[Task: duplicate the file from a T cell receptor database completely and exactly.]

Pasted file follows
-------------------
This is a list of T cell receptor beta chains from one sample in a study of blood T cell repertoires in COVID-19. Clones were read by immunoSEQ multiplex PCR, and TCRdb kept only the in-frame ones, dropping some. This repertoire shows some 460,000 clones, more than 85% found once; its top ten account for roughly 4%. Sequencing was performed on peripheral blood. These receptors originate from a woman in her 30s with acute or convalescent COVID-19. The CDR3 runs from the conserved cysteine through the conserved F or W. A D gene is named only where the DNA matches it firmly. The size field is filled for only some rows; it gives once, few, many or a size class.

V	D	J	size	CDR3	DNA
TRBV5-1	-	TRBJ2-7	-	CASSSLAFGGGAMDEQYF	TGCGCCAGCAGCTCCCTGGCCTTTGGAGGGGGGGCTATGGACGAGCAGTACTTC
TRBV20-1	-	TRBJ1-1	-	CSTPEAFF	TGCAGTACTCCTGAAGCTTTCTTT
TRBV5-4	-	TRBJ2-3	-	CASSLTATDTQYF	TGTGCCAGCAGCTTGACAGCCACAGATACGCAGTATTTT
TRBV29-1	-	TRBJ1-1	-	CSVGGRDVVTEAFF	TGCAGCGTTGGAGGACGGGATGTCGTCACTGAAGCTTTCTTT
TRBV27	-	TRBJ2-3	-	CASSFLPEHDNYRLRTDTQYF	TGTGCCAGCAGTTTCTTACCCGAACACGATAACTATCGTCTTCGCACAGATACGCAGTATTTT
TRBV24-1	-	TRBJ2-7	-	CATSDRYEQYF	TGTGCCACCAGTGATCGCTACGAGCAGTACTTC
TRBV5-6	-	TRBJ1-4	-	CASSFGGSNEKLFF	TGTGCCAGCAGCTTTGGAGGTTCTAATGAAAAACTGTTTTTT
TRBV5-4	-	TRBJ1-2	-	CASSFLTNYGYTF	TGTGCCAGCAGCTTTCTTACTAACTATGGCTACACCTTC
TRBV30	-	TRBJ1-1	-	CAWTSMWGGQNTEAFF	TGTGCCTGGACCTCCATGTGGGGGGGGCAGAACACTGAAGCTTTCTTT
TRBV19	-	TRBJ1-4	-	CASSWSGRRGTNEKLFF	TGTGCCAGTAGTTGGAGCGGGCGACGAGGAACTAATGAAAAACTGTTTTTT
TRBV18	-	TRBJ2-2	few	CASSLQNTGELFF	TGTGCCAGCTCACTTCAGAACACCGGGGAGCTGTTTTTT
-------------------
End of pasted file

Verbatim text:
This is a list of T cell receptor beta chains from one sample in a study of blood T cell repertoires in COVID-19. Clones were read by immunoSEQ multiplex PCR, and TCRdb kept only the in-frame ones, dropping some. This repertoire shows some 460,000 clones, more than 85% found once; its top ten account for roughly 4%. Sequencing was performed on peripheral blood. These receptors originate from a woman in her 30s with acute or convalescent COVID-19. The CDR3 runs from the conserved cysteine through the conserved F or W. A D gene is named only where the DNA matches it firmly. The size field is filled for only some rows; it gives once, few, many or a size class.

V	D	J	size	CDR3	DNA
TRBV5-1	-	TRBJ2-7	-	CASSSLAFGGGAMDEQYF	TGCGCCAGCAGCTCCCTGGCCTTTGGAGGGGGGGCTATGGACGAGCAGTACTTC
TRBV20-1	-	TRBJ1-1	-	CSTPEAFF	TGCAGTACTCCTGAAGCTTTCTTT
TRBV5-4	-	TRBJ2-3	-	CASSLTATDTQYF	TGTGCCAGCAGCTTGACAGCCACAGATACGCAGTATTTT
TRBV29-1	-	TRBJ1-1	-	CSVGGRDVVTEAFF	TGCAGCGTTGGAGGACGGGATGTCGTCACTGAAGCTTTCTTT
TRBV27	-	TRBJ2-3	-	CASSFLPEHDNYRLRTDTQYF	TGTGCCAGCAGTTTCTTACCCGAACACGATAACTATCGTCTTCGCACAGATACGCAGTATTTT
TRBV24-1	-	TRBJ2-7	-	CATSDRYEQYF	TGTGCCACCAGTGATCGCTACGAGCAGTACTTC
TRBV5-6	-	TRBJ1-4	-	CASSFGGSNEKLFF	TGTGCCAGCAGCTTTGGAGGTTCTAATGAAAAACTGTTTTTT
TRBV5-4	-	TRBJ1-2	-	CASSFLTNYGYTF	TGTGCCAGCAGCTTTCTTACTAACTATGGCTACACCTTC
TRBV30	-	TRBJ1-1	-	CAWTSMWGGQNTEAFF	TGTGCCTGGACCTCCATGTGGGGGGGGCAGAACACTGAAGCTTTCTTT
TRBV19	-	TRBJ1-4	-	CASSWSGRRGTNEKLFF	TGTGCCAGTAGTTGGAGCGGGCGACGAGGAACTAATGAAAAACTGTTTTTT
TRBV18	-	TRBJ2-2	few	CASSLQNTGELFF	TGTGCCAGCTCACTTCAGAACACCGGGGAGCTGTTTTTT